The BoE board has two versions: serial and USB. I recommend that you get the USB version as this saves you the trouble of buying a USB-to-serial adapter if you do not have a serial port on your computer (this especially applies to notebooks). Technically, the USB version is the same as the serial version; when you connect the USB cable to the BoE and your PC, you will notice that it is actually a serial port connection (the BoE performs a serial-to-USB conversion internally). To the .NET programmer, this is good news as we can now communicate with the BoE using serial connections (via the SerialPort class in .NET Framework 2.0).

Tip: If cost is a concern, consider the Parallax HomeWork Board, which has the Basic Stamp 2 built onto the BoE board. The HomeWork Board can be purchased in a 10-pack for $400, which is ideal if you have a few friends willing to share the pack. The price of $40 a piece is way cheaper than the combined cost of $114 for the BS2 and the BoE board.

Connecting the Sensors


Figure 5. The BoE board has color coding, which you can use to make a connection to the PIR sensor.
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Figure 6. Make the connections for the PING))) sensor.

The BoE board contains four servo ports that drive servo motors. Each servo port (see Figure 4) is a three-pin connector?GND, 5VDC, and a signal line. Hence you can also connect your sensors to the servo ports. The servo ports are labeled 12 to 15.

Author’s Note: For the servo port jumper (see Figure 4), be sure to set it to Vdd. This will ensure that only regulated voltages are supplied to the servo ports. Failure to do so may cause damage to your sensors.

There are two ways of connecting the sensors to the BoE board. For the PIR sensor, I will use an LCD extension cable to connect one end of the cable to the PIR sensor and the other end to the servo port. Align the connector to the color coding shown on the board (see Figure 5) and connect it to servo port number 14 (you can connect to any of the other three if you choose; but I will use port 14).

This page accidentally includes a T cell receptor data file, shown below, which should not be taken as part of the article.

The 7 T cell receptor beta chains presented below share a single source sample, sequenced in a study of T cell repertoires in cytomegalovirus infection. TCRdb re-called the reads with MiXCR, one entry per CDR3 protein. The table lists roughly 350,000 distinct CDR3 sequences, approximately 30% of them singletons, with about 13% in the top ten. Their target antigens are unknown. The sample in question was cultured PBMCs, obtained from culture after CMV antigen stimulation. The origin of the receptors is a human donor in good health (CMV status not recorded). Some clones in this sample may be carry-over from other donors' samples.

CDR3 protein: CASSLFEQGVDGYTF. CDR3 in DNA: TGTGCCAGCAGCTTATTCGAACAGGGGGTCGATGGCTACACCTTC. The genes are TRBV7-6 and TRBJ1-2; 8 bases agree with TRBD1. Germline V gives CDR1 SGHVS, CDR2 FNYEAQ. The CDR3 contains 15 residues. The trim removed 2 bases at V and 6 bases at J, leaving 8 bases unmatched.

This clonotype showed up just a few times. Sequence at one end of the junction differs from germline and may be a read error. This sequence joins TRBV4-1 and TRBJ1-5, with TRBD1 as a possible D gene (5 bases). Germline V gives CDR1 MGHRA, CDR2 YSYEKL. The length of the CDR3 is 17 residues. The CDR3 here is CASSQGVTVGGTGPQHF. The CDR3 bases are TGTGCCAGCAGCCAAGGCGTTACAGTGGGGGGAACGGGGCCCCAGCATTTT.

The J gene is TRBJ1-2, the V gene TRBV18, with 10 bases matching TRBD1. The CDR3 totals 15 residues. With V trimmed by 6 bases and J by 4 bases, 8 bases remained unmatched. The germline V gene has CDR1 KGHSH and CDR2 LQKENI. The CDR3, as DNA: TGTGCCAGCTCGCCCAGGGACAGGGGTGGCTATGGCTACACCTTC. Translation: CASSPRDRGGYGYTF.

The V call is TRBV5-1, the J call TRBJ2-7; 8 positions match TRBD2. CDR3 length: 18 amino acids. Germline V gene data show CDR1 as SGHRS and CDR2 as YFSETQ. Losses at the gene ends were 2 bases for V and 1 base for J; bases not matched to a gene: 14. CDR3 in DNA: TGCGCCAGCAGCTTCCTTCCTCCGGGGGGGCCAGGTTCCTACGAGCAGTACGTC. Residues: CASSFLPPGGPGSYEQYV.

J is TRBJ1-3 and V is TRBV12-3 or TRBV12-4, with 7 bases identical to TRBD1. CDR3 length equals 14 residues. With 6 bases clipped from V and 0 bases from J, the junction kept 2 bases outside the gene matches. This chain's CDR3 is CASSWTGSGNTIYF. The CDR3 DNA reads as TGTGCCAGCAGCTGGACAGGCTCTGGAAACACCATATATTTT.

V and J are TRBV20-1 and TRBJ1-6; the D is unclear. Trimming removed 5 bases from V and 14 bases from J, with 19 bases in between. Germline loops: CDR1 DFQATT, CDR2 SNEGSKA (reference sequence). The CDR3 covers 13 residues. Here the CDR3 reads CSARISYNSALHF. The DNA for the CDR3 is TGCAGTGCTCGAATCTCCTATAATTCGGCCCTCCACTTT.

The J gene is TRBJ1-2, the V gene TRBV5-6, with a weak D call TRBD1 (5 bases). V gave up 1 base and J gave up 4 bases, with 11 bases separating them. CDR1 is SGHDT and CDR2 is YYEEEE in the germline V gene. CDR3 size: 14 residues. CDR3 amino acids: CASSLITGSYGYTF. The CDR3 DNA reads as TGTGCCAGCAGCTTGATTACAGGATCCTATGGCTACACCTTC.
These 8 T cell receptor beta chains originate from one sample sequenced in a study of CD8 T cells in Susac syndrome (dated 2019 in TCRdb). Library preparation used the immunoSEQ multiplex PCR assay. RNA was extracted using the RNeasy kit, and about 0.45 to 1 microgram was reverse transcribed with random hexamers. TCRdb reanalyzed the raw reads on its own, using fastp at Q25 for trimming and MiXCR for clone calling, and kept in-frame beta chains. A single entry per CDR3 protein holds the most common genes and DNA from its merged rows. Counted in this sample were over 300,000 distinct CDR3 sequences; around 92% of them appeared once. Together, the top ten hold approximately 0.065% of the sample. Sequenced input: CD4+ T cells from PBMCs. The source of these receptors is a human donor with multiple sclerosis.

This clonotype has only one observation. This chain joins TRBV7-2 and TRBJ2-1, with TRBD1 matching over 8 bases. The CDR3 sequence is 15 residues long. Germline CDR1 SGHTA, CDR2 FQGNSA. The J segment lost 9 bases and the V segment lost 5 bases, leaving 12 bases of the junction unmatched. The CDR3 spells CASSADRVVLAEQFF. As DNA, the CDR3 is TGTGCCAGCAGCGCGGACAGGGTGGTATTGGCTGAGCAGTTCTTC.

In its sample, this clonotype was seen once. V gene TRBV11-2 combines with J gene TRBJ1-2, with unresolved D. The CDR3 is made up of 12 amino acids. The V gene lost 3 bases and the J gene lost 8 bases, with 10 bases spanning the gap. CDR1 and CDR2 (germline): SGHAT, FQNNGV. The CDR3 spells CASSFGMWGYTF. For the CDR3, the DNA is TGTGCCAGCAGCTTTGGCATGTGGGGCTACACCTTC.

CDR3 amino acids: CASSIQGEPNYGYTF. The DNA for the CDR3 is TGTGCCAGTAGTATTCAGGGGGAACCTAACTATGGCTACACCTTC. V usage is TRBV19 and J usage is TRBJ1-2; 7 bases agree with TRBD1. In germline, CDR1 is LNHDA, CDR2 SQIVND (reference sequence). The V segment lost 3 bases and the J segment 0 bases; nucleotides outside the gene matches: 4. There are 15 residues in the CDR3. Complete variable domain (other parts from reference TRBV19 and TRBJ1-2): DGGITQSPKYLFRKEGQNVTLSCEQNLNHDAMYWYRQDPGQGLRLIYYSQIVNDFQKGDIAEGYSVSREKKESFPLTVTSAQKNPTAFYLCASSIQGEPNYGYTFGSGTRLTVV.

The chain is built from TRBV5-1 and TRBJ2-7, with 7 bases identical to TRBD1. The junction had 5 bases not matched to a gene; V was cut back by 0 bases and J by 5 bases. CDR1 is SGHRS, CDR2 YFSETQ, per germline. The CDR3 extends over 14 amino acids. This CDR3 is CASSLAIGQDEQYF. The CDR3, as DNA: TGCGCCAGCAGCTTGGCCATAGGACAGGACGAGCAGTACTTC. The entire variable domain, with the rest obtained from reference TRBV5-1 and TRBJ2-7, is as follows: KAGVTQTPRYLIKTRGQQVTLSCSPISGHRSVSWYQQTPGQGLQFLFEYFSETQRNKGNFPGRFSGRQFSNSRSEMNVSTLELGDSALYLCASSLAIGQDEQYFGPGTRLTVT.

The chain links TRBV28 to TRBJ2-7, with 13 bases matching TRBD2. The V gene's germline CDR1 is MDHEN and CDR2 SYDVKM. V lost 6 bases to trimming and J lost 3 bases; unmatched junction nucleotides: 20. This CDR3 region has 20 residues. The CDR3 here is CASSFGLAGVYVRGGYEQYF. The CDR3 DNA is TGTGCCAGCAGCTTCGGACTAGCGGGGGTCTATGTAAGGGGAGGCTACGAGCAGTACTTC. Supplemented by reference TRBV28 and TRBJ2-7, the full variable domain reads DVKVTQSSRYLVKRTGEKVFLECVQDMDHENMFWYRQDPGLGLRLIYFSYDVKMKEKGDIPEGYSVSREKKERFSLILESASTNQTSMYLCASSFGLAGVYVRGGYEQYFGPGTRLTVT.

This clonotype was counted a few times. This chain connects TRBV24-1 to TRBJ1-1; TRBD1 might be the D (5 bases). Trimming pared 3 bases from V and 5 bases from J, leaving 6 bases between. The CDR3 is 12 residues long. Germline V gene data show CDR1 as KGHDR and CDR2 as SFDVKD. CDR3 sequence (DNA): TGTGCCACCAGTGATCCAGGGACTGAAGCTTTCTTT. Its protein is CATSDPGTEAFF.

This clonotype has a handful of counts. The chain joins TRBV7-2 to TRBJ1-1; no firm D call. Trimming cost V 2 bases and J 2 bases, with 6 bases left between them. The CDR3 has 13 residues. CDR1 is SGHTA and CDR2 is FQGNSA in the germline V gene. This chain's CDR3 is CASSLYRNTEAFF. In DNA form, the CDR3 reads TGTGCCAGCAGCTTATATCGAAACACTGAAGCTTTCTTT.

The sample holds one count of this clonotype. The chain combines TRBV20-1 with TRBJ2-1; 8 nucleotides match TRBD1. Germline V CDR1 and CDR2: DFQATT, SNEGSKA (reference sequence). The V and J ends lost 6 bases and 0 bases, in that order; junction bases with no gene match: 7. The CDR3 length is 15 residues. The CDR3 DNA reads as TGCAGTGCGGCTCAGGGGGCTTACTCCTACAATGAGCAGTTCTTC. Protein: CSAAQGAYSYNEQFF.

Figure 7. The connected BoE board and the two sensors are shown.

For the PING))) sensor, I will connect it to the built-in breadboard on the BoE. Using jumper wires, connect the points as shown in Figure 6. For the PING))) sensor, you can directly plug its three-pin connection onto the breadboard. Specifically, GND connects to Vss, 5V connects to Vdd, and SIG connects to P15 (pin 15). The completed connection is shown in Figure 7.

Programming the Sensors
To program the sensors, you need to use the PBASIC (Parallax Basic) language. Parallax provides the free BASIC Stamp Windows Editor (note: link opens a download dialog) that makes programming the BS2 very easy.

Once the BASIC Stamp Windows Editor is downloaded and installed, you can launch it (see Figure 8).


Figure 8. The free BASIC Stamp Windows Editor will help you program the sensors.